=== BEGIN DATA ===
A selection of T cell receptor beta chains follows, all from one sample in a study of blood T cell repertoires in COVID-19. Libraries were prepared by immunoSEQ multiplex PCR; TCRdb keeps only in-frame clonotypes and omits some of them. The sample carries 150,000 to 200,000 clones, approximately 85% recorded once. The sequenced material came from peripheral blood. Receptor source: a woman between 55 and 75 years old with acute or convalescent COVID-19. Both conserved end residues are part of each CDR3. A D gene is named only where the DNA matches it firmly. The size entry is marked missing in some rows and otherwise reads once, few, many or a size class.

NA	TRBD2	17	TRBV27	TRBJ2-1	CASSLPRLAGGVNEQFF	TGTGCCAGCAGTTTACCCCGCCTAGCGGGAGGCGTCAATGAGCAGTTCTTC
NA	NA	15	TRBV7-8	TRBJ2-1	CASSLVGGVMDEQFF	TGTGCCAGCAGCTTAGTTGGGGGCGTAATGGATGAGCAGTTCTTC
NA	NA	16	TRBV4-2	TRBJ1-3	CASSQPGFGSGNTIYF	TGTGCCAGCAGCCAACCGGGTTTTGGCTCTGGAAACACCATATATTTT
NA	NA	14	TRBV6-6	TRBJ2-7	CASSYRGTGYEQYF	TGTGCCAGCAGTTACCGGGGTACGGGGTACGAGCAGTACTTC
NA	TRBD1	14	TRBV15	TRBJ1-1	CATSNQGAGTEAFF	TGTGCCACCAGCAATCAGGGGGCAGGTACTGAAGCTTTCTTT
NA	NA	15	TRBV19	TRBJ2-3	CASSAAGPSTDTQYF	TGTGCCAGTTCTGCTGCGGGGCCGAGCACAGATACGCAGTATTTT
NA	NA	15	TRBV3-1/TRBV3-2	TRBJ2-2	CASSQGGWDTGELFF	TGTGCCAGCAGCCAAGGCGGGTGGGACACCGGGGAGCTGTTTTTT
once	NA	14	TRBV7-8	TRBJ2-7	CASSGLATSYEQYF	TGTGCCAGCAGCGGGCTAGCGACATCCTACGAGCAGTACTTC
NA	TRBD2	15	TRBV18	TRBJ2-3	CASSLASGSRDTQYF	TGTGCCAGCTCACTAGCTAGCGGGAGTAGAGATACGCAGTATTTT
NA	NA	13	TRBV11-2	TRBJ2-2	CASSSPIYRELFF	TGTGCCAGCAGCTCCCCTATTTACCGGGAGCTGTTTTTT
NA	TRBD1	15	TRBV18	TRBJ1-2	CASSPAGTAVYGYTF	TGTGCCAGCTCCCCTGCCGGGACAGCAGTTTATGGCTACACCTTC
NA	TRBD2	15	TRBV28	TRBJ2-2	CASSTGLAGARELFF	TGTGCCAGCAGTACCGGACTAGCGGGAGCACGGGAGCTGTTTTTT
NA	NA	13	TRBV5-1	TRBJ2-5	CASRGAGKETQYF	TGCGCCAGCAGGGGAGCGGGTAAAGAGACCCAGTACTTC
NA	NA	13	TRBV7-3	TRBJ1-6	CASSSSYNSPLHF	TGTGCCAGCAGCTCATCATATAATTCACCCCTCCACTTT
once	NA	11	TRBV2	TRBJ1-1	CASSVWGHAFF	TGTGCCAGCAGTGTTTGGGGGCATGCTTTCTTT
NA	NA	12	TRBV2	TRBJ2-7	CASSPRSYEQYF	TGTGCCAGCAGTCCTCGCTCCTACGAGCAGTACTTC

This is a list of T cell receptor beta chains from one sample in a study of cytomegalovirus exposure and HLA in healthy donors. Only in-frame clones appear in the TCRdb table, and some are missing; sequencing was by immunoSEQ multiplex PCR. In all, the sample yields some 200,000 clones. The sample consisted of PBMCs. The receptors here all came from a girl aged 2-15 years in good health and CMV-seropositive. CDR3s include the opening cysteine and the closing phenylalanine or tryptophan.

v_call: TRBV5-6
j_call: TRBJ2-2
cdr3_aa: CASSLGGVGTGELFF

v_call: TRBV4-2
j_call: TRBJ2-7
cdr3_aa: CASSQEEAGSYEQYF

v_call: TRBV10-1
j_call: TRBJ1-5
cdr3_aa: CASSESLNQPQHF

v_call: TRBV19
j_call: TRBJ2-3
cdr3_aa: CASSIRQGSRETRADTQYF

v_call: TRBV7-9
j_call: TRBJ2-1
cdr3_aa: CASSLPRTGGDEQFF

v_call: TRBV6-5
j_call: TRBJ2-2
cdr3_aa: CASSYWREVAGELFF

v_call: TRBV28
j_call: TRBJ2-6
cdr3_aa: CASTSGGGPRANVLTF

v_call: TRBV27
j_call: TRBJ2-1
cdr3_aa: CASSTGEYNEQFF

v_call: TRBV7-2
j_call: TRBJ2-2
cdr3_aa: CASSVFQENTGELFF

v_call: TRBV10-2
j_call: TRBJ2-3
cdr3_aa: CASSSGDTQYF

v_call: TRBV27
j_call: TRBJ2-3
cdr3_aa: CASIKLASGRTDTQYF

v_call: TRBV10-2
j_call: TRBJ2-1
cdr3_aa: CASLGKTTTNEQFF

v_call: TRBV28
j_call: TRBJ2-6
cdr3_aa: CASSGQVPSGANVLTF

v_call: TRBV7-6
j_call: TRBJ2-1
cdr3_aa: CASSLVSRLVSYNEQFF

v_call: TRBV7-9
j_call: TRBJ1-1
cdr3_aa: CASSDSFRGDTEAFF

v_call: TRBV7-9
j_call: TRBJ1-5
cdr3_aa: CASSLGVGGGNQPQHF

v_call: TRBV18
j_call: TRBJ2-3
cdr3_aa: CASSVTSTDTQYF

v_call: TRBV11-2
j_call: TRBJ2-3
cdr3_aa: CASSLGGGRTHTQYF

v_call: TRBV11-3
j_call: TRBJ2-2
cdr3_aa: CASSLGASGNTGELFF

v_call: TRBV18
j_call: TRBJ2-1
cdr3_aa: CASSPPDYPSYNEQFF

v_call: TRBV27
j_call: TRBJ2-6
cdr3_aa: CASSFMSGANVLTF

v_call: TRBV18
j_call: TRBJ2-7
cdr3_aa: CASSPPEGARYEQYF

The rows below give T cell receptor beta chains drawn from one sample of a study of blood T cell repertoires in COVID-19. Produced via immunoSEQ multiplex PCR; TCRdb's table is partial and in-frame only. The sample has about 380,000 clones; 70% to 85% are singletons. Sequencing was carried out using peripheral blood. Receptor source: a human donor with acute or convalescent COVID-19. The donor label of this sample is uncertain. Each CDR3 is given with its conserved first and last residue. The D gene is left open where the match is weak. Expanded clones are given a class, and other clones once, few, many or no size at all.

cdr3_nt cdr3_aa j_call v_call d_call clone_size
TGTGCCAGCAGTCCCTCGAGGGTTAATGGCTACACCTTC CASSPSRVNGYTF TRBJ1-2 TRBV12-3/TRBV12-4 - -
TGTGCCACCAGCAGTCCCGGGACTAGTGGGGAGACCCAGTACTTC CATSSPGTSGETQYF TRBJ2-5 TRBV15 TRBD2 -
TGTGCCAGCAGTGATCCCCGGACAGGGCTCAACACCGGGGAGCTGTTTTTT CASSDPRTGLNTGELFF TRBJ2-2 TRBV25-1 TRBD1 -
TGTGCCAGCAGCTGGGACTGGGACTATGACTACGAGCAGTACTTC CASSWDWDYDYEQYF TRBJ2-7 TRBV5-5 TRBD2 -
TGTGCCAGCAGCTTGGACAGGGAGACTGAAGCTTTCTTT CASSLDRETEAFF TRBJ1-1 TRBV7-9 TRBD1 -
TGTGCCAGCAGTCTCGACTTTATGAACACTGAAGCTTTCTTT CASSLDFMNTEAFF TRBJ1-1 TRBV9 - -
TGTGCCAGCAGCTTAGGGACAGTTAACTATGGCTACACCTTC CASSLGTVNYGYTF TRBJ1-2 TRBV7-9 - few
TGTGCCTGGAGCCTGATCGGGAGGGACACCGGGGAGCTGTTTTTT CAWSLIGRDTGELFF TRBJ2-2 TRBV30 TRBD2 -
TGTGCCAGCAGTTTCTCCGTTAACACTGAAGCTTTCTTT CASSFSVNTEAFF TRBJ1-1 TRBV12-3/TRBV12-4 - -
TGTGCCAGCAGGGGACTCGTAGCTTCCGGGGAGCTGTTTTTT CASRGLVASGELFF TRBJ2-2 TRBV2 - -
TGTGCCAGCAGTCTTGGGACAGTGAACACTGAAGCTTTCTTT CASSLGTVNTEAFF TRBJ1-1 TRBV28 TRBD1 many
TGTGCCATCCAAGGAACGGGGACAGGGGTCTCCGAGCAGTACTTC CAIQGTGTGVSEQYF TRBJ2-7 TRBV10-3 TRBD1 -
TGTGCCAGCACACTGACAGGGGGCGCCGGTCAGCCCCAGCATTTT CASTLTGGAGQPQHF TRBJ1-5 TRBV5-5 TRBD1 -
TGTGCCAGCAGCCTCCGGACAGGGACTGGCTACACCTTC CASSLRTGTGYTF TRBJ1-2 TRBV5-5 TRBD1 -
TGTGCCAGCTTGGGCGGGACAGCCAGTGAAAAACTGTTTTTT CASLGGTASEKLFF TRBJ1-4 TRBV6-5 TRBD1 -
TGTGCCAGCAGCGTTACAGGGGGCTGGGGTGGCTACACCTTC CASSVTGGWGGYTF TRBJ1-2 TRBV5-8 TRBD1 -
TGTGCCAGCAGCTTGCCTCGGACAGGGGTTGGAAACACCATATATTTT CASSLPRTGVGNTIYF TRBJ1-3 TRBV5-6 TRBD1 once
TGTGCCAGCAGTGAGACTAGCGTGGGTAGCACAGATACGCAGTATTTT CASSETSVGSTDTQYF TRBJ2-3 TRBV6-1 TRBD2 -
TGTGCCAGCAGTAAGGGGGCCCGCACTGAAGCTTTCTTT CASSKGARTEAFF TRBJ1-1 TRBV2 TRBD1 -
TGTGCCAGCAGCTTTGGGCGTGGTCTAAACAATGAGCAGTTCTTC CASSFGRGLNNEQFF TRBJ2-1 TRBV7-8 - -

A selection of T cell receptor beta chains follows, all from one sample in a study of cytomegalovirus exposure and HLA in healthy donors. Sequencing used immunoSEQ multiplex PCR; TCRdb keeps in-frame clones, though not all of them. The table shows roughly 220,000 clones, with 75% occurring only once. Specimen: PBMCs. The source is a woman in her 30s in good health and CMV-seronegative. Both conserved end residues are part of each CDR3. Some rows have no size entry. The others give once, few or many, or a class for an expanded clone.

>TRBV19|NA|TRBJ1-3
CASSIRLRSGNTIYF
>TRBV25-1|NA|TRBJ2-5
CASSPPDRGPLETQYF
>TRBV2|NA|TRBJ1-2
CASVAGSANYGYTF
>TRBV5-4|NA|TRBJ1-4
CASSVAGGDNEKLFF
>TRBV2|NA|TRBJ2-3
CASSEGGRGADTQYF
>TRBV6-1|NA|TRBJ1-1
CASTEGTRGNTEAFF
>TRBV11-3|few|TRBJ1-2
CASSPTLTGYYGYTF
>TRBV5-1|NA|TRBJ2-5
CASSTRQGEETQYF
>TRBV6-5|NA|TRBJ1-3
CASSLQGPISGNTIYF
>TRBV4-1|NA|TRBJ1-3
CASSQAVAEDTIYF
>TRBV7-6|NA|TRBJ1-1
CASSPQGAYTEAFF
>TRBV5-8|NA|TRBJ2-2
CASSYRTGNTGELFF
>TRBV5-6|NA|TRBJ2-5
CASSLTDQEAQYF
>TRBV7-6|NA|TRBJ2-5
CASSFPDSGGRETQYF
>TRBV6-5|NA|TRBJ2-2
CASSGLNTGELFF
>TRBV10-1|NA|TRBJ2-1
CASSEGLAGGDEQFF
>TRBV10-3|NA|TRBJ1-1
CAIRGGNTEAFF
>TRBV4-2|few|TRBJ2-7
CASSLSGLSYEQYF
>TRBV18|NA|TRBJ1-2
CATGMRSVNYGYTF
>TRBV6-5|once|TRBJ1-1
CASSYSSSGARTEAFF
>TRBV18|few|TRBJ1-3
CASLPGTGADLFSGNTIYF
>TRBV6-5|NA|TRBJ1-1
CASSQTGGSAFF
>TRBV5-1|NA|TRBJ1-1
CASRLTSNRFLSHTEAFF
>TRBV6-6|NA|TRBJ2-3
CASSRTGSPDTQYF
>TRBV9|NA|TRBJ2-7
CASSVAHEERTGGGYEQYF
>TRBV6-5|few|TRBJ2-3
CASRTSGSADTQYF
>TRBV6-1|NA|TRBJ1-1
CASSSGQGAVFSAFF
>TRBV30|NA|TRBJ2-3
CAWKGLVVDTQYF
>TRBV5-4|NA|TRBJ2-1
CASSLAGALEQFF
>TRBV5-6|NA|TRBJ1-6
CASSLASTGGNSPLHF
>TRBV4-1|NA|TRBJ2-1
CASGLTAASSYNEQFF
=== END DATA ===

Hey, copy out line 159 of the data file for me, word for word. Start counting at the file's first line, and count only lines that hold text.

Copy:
CASRTSGSADTQYF